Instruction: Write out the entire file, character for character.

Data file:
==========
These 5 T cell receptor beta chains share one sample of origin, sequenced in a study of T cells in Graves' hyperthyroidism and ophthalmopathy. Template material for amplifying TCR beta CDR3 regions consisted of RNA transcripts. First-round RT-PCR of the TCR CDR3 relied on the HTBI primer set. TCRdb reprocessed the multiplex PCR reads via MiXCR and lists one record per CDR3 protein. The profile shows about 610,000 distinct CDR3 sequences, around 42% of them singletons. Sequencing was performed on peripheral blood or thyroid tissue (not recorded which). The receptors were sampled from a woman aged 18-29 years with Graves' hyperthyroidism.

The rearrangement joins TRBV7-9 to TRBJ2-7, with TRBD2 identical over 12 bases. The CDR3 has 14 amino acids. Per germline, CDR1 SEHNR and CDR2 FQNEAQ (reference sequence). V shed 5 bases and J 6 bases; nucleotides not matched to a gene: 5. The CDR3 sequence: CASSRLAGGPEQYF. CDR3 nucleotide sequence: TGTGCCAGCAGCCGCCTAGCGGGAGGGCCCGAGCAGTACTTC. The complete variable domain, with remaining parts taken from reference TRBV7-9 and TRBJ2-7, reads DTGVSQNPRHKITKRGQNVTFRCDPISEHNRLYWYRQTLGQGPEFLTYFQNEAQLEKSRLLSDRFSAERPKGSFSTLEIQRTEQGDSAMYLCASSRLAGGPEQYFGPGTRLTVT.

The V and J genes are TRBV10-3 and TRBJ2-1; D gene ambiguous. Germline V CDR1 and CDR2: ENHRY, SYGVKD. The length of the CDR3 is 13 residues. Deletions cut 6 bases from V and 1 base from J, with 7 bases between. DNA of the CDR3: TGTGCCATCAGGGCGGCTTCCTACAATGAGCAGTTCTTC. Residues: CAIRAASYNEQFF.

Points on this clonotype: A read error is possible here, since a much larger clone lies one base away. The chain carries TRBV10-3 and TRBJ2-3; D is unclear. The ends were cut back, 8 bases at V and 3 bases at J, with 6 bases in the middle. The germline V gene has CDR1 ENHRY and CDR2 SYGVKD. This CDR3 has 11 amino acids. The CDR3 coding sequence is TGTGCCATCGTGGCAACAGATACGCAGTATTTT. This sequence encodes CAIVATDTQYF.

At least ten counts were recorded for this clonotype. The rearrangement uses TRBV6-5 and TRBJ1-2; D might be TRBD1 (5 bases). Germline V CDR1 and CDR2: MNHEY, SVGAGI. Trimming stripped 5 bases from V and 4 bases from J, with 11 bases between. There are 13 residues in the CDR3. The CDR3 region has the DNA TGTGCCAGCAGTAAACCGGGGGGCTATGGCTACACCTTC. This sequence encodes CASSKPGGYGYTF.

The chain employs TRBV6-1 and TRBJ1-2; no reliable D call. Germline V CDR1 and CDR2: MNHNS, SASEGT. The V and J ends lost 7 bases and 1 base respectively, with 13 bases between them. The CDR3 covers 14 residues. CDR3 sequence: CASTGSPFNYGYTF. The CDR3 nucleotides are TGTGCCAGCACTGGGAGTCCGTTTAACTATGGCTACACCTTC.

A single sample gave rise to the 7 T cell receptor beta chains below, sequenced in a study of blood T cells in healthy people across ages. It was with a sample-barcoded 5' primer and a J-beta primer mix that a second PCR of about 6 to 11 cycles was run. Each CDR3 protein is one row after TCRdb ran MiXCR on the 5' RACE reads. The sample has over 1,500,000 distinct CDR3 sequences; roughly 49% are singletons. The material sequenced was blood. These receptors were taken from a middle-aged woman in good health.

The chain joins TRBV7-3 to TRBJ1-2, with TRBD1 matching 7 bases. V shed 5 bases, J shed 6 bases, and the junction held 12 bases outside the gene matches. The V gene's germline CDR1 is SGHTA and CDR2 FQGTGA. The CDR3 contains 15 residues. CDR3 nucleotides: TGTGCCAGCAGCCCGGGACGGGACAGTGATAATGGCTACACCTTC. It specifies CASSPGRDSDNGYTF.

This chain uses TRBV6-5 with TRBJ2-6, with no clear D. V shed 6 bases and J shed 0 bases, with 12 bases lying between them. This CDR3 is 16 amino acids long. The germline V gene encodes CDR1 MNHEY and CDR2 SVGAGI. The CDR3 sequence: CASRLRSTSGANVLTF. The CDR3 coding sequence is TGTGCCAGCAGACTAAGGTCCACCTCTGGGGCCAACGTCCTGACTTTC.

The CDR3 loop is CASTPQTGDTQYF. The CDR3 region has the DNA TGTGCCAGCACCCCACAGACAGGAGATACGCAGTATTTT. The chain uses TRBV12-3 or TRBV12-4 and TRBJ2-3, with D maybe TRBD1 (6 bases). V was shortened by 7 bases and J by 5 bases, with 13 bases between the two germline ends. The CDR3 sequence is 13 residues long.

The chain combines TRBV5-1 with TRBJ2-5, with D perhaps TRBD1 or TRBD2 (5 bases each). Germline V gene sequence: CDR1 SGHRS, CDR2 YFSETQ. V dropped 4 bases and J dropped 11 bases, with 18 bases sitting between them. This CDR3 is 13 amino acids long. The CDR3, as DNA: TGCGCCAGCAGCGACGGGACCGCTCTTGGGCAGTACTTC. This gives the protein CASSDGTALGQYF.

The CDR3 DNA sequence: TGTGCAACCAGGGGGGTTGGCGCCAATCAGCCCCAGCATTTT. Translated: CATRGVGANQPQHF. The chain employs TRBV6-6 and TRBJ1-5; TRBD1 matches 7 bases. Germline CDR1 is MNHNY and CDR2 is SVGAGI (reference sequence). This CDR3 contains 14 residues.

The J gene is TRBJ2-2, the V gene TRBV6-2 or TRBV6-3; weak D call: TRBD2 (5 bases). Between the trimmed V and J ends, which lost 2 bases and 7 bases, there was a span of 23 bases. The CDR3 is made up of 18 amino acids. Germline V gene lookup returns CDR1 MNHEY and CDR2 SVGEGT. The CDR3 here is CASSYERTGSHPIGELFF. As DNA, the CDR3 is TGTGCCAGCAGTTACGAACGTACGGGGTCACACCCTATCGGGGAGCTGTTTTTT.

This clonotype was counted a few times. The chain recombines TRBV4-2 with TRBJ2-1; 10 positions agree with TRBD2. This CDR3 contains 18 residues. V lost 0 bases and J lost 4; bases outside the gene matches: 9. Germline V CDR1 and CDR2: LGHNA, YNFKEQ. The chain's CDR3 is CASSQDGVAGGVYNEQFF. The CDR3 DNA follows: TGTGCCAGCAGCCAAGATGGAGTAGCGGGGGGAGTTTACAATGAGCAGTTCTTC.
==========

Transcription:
These 5 T cell receptor beta chains share one sample of origin, sequenced in a study of T cells in Graves' hyperthyroidism and ophthalmopathy. Template material for amplifying TCR beta CDR3 regions consisted of RNA transcripts. First-round RT-PCR of the TCR CDR3 relied on the HTBI primer set. TCRdb reprocessed the multiplex PCR reads via MiXCR and lists one record per CDR3 protein. The profile shows about 610,000 distinct CDR3 sequences, around 42% of them singletons. Sequencing was performed on peripheral blood or thyroid tissue (not recorded which). The receptors were sampled from a woman aged 18-29 years with Graves' hyperthyroidism.

The rearrangement joins TRBV7-9 to TRBJ2-7, with TRBD2 identical over 12 bases. The CDR3 has 14 amino acids. Per germline, CDR1 SEHNR and CDR2 FQNEAQ (reference sequence). V shed 5 bases and J 6 bases; nucleotides not matched to a gene: 5. The CDR3 sequence: CASSRLAGGPEQYF. CDR3 nucleotide sequence: TGTGCCAGCAGCCGCCTAGCGGGAGGGCCCGAGCAGTACTTC. The complete variable domain, with remaining parts taken from reference TRBV7-9 and TRBJ2-7, reads DTGVSQNPRHKITKRGQNVTFRCDPISEHNRLYWYRQTLGQGPEFLTYFQNEAQLEKSRLLSDRFSAERPKGSFSTLEIQRTEQGDSAMYLCASSRLAGGPEQYFGPGTRLTVT.

The V and J genes are TRBV10-3 and TRBJ2-1; D gene ambiguous. Germline V CDR1 and CDR2: ENHRY, SYGVKD. The length of the CDR3 is 13 residues. Deletions cut 6 bases from V and 1 base from J, with 7 bases between. DNA of the CDR3: TGTGCCATCAGGGCGGCTTCCTACAATGAGCAGTTCTTC. Residues: CAIRAASYNEQFF.

Points on this clonotype: A read error is possible here, since a much larger clone lies one base away. The chain carries TRBV10-3 and TRBJ2-3; D is unclear. The ends were cut back, 8 bases at V and 3 bases at J, with 6 bases in the middle. The germline V gene has CDR1 ENHRY and CDR2 SYGVKD. This CDR3 has 11 amino acids. The CDR3 coding sequence is TGTGCCATCGTGGCAACAGATACGCAGTATTTT. This sequence encodes CAIVATDTQYF.

At least ten counts were recorded for this clonotype. The rearrangement uses TRBV6-5 and TRBJ1-2; D might be TRBD1 (5 bases). Germline V CDR1 and CDR2: MNHEY, SVGAGI. Trimming stripped 5 bases from V and 4 bases from J, with 11 bases between. There are 13 residues in the CDR3. The CDR3 region has the DNA TGTGCCAGCAGTAAACCGGGGGGCTATGGCTACACCTTC. This sequence encodes CASSKPGGYGYTF.

The chain employs TRBV6-1 and TRBJ1-2; no reliable D call. Germline V CDR1 and CDR2: MNHNS, SASEGT. The V and J ends lost 7 bases and 1 base respectively, with 13 bases between them. The CDR3 covers 14 residues. CDR3 sequence: CASTGSPFNYGYTF. The CDR3 nucleotides are TGTGCCAGCACTGGGAGTCCGTTTAACTATGGCTACACCTTC.

A single sample gave rise to the 7 T cell receptor beta chains below, sequenced in a study of blood T cells in healthy people across ages. It was with a sample-barcoded 5' primer and a J-beta primer mix that a second PCR of about 6 to 11 cycles was run. Each CDR3 protein is one row after TCRdb ran MiXCR on the 5' RACE reads. The sample has over 1,500,000 distinct CDR3 sequences; roughly 49% are singletons. The material sequenced was blood. These receptors were taken from a middle-aged woman in good health.

The chain joins TRBV7-3 to TRBJ1-2, with TRBD1 matching 7 bases. V shed 5 bases, J shed 6 bases, and the junction held 12 bases outside the gene matches. The V gene's germline CDR1 is SGHTA and CDR2 FQGTGA. The CDR3 contains 15 residues. CDR3 nucleotides: TGTGCCAGCAGCCCGGGACGGGACAGTGATAATGGCTACACCTTC. It specifies CASSPGRDSDNGYTF.

This chain uses TRBV6-5 with TRBJ2-6, with no clear D. V shed 6 bases and J shed 0 bases, with 12 bases lying between them. This CDR3 is 16 amino acids long. The germline V gene encodes CDR1 MNHEY and CDR2 SVGAGI. The CDR3 sequence: CASRLRSTSGANVLTF. The CDR3 coding sequence is TGTGCCAGCAGACTAAGGTCCACCTCTGGGGCCAACGTCCTGACTTTC.

The CDR3 loop is CASTPQTGDTQYF. The CDR3 region has the DNA TGTGCCAGCACCCCACAGACAGGAGATACGCAGTATTTT. The chain uses TRBV12-3 or TRBV12-4 and TRBJ2-3, with D maybe TRBD1 (6 bases). V was shortened by 7 bases and J by 5 bases, with 13 bases between the two germline ends. The CDR3 sequence is 13 residues long.

The chain combines TRBV5-1 with TRBJ2-5, with D perhaps TRBD1 or TRBD2 (5 bases each). Germline V gene sequence: CDR1 SGHRS, CDR2 YFSETQ. V dropped 4 bases and J dropped 11 bases, with 18 bases sitting between them. This CDR3 is 13 amino acids long. The CDR3, as DNA: TGCGCCAGCAGCGACGGGACCGCTCTTGGGCAGTACTTC. This gives the protein CASSDGTALGQYF.

The CDR3 DNA sequence: TGTGCAACCAGGGGGGTTGGCGCCAATCAGCCCCAGCATTTT. Translated: CATRGVGANQPQHF. The chain employs TRBV6-6 and TRBJ1-5; TRBD1 matches 7 bases. Germline CDR1 is MNHNY and CDR2 is SVGAGI (reference sequence). This CDR3 contains 14 residues.

The J gene is TRBJ2-2, the V gene TRBV6-2 or TRBV6-3; weak D call: TRBD2 (5 bases). Between the trimmed V and J ends, which lost 2 bases and 7 bases, there was a span of 23 bases. The CDR3 is made up of 18 amino acids. Germline V gene lookup returns CDR1 MNHEY and CDR2 SVGEGT. The CDR3 here is CASSYERTGSHPIGELFF. As DNA, the CDR3 is TGTGCCAGCAGTTACGAACGTACGGGGTCACACCCTATCGGGGAGCTGTTTTTT.

This clonotype was counted a few times. The chain recombines TRBV4-2 with TRBJ2-1; 10 positions agree with TRBD2. This CDR3 contains 18 residues. V lost 0 bases and J lost 4; bases outside the gene matches: 9. Germline V CDR1 and CDR2: LGHNA, YNFKEQ. The chain's CDR3 is CASSQDGVAGGVYNEQFF. The CDR3 DNA follows: TGTGCCAGCAGCCAAGATGGAGTAGCGGGGGGAGTTTACAATGAGCAGTTCTTC.